It would be a mistake to teach it as a “second language” in grade school or high school for a number of reasons. First, rightly or wrongly, it is still perceived as a mark of illiteracy by many, just as “Rural White Trailer Park” is. Further, although American English is constantly changing, there are accepted common usages. There is no cohesive “Black English” dialect, as usages vary wildly not only by region but by generation.

I used to work at a maximum security penitentiary. Some of the inmates had been doing time since the ‘60s and spoke what used to be called “jive.” This dialect is just as confusing to a hip young 14 year old today as it would be to my parents. I am fond of the Hispanic Christian rapper T-Bone. I would imagine much of his music is as hard to follow for an urban Boston Irish teenager and a middle-aged black Georgian minister as it is for me.

If “Ebonics” was taught as an alternative language to children, then what would we decide to teach to, say, a new immigrant from Central America? Standard American English? AAVE? Spanglish? Our education resources are not infinite. There needs to be a common dialect we use as our primary communications tool, and other unique “dialects” that are optional.

Curious404's avatar

Would any of you hire someone that spoke non-standard English for a corporate job? Would you recruit someone that spoke non- standard English to an ivy league school? Is it acceptable for me to submit a report to a client written in non- standard English because it was allowed in school? Will there be an updated version of Windows WORD to update the spell check feature? The answer is “no”. Non- standard English is broken English and is wrong. It should not be taught or supported in schools as acceptable.

Curious404's avatar

There is a time and a place for casual language. When you have a good understanding of the standard language and know when its appropriate to be casual vs not, then its acceptable to switch back and forth. I do everyday and I’m comfortable with that.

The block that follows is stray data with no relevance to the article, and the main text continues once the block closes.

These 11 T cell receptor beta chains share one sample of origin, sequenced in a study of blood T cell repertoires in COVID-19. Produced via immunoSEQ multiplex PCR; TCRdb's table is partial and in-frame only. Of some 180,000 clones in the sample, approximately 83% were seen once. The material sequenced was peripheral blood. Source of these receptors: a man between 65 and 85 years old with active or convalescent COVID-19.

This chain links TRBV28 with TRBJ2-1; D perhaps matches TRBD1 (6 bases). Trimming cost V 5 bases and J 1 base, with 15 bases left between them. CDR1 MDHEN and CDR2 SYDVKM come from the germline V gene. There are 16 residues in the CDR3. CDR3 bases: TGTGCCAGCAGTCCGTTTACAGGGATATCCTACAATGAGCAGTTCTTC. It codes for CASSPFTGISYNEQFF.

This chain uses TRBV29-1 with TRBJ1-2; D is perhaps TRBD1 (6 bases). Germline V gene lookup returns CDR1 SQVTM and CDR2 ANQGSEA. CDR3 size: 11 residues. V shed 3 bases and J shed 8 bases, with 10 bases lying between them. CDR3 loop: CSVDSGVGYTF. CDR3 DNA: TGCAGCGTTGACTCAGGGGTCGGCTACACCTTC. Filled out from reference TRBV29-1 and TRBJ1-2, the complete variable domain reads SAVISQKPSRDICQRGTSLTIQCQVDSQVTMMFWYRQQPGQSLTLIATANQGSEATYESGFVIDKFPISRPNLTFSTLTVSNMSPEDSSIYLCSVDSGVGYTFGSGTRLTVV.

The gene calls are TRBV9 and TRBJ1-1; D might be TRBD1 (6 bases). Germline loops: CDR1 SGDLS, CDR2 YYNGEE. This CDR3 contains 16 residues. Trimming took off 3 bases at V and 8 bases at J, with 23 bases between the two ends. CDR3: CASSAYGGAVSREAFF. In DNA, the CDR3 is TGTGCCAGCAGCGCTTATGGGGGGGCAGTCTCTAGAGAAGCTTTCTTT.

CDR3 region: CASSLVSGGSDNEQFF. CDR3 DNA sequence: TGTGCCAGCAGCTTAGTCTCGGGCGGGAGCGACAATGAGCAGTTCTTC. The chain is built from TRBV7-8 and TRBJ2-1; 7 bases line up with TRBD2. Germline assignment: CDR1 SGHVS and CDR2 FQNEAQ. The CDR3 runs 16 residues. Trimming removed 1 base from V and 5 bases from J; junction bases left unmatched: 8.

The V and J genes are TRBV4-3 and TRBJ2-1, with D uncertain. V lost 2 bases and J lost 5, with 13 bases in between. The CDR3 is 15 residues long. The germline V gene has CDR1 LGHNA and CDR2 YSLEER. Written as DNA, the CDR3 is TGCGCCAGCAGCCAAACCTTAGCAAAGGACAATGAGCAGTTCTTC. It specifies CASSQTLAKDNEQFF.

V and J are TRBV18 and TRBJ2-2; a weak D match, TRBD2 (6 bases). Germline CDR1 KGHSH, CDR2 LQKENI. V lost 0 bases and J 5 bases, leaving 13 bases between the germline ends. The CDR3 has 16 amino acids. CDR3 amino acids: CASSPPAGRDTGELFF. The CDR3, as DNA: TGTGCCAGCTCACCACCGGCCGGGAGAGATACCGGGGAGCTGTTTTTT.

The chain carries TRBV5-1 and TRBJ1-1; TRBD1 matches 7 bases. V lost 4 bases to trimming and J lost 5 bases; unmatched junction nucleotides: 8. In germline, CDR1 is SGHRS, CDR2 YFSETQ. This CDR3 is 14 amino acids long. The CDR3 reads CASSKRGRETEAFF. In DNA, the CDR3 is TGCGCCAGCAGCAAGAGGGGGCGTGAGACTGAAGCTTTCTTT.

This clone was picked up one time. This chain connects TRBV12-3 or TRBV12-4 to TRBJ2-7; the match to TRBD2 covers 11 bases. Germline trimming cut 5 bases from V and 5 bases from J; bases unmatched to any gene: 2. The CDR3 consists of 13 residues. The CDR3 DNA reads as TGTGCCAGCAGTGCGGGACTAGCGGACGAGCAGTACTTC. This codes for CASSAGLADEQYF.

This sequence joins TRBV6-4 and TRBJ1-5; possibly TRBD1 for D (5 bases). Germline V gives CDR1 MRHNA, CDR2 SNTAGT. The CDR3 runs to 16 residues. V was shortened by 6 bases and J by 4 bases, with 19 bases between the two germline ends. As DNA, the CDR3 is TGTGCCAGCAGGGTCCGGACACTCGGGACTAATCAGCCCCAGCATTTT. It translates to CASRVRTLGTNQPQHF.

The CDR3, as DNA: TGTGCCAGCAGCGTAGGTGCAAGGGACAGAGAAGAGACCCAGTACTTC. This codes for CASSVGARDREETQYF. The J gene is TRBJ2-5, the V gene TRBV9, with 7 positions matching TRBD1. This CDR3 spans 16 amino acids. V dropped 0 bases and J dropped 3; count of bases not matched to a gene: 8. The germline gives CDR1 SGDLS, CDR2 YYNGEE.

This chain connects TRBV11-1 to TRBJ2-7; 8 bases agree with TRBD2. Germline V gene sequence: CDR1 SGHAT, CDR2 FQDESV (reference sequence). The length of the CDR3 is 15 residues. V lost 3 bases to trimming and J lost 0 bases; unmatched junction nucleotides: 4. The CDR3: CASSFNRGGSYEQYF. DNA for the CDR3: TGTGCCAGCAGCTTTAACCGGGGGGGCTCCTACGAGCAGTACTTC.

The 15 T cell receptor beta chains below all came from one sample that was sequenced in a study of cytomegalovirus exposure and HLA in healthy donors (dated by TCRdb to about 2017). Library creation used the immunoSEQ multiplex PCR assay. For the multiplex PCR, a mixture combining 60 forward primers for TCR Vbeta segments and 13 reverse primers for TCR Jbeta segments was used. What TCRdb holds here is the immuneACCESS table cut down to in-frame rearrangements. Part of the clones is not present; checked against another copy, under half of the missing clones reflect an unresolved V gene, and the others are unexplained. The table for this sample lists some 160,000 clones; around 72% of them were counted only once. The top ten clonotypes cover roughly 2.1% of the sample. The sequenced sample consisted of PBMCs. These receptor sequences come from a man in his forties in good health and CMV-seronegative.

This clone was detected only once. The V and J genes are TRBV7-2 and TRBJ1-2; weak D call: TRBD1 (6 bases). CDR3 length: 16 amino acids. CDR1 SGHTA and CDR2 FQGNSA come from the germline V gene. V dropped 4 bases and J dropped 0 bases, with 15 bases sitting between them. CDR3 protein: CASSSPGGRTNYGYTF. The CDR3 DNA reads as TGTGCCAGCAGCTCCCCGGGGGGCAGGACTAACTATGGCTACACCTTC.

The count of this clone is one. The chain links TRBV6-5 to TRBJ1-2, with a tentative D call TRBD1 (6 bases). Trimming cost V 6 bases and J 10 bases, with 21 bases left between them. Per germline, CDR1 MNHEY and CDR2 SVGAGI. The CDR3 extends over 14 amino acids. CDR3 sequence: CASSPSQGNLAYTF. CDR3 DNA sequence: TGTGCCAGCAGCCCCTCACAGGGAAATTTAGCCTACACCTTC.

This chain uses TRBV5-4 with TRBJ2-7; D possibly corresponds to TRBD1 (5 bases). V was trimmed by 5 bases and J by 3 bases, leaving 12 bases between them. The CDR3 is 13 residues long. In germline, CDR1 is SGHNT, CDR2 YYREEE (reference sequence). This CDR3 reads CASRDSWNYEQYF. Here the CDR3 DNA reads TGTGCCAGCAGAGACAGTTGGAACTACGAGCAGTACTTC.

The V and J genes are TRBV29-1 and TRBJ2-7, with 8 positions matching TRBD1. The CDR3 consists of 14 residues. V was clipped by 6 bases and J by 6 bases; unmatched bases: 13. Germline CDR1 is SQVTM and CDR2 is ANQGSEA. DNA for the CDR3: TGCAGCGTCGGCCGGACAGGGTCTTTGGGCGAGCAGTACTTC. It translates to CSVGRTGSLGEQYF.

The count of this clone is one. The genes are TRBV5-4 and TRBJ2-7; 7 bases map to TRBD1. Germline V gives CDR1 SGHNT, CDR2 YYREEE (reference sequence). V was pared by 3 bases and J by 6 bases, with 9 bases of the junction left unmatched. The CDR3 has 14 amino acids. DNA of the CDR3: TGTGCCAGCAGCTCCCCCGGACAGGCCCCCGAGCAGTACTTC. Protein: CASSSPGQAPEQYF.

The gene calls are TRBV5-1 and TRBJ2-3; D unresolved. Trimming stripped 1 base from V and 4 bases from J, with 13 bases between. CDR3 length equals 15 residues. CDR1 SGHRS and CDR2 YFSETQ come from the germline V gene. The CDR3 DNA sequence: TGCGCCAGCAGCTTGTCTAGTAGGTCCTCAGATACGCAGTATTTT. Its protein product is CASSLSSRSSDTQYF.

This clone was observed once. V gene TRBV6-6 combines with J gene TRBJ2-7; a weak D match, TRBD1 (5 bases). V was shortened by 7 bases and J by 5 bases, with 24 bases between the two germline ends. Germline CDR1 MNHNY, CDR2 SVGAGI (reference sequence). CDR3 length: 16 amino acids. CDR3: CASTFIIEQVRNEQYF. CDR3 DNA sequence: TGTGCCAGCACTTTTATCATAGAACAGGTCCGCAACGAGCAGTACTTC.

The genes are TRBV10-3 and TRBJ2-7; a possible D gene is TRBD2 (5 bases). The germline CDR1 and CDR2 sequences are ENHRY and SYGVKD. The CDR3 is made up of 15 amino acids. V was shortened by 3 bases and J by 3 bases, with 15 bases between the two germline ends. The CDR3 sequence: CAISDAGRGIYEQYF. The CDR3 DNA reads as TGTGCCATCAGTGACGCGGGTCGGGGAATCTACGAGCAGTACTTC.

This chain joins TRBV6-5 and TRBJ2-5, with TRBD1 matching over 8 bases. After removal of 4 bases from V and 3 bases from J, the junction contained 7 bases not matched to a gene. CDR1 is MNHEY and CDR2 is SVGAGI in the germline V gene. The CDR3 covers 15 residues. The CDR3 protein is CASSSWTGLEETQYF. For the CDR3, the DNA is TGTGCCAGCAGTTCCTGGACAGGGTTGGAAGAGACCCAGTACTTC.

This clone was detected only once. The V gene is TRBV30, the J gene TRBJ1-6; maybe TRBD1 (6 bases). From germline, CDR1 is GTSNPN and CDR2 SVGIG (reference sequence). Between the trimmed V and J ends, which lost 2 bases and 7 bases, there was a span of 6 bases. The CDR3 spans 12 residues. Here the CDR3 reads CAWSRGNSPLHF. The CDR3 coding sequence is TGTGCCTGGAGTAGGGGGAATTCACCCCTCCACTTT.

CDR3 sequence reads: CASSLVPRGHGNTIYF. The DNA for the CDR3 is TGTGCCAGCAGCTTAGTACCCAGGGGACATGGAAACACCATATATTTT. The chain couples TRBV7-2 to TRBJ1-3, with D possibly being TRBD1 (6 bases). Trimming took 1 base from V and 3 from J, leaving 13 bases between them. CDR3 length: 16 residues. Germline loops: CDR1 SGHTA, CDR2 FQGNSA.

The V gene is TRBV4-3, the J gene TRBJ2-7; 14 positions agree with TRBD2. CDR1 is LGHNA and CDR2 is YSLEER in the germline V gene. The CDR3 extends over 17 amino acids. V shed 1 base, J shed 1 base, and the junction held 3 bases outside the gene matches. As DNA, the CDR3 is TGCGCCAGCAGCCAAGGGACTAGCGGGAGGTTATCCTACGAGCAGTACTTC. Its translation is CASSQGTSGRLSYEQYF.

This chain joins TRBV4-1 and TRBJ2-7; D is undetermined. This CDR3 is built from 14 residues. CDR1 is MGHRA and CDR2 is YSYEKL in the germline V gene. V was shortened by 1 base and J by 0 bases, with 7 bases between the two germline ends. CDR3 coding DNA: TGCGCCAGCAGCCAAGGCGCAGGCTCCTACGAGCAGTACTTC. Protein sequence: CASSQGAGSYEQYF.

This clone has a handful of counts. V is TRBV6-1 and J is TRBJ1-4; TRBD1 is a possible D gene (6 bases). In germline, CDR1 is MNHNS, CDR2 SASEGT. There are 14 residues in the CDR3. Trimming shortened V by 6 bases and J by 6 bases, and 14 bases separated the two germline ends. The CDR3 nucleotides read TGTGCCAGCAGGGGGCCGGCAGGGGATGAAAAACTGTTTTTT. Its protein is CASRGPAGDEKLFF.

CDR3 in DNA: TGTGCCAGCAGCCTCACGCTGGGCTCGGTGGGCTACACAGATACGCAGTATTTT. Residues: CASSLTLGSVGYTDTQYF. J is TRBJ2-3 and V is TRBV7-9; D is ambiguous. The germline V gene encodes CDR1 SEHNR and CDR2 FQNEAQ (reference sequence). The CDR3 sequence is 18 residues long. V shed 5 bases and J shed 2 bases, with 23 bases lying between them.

Don’t flutter users discourage the use of “text/SMS” type posts? Isn’t tat b/c this is a forum 4 intellectuls???

nomtastic's avatar

ok, i’m obviously coming into this discussion a bit late. however, some responses to posts both early and late.

@perchick “It’s often not understandable and regardless of the point that is being made, the person sounds stupid.” Just because you don’t understand it does not make it unintelligable; it makes you an outsider to a subculture. And I think that saying that such groups “sound stupid” is, in fact, what keeps us in the past.

@curious – Some casual language belonging to some groups is considered acceptable in the workplace, and some accents are seen as charming or interesting. Again, one needs to note one’s own perspective.

Perchik's avatar

@Nom Fine we’ll go with that, I’m stuck in the past because I can’t understand people who talk like that. Notice I said they sound stupid. I did not say they are stupid. I’m very well aware that I’m white and was not raised in that culture. However it sounds stupid. I’m not going to defend that. You cannot tell me that this phrase, quoted from the wikipedia, sounds remotely intelligent. “He been had dat job.”

nomtastic's avatar

I think that a more constructive way to go after this conversation is to take ‘intelligence’ out of it. Intelligence depends upon people and contexts, not whether or not a phrase is culturally palatable to you.

I’m not disagreeing that there exists a more formally/institutional version of english that we use in certain contexts, or even that that version is important for people to learn in school, but this version is also not static. A term like “cool,” for instance, was once part of a black vernacular that some white people certainly found stupid, but it was eventually adopted.

squirbel's avatar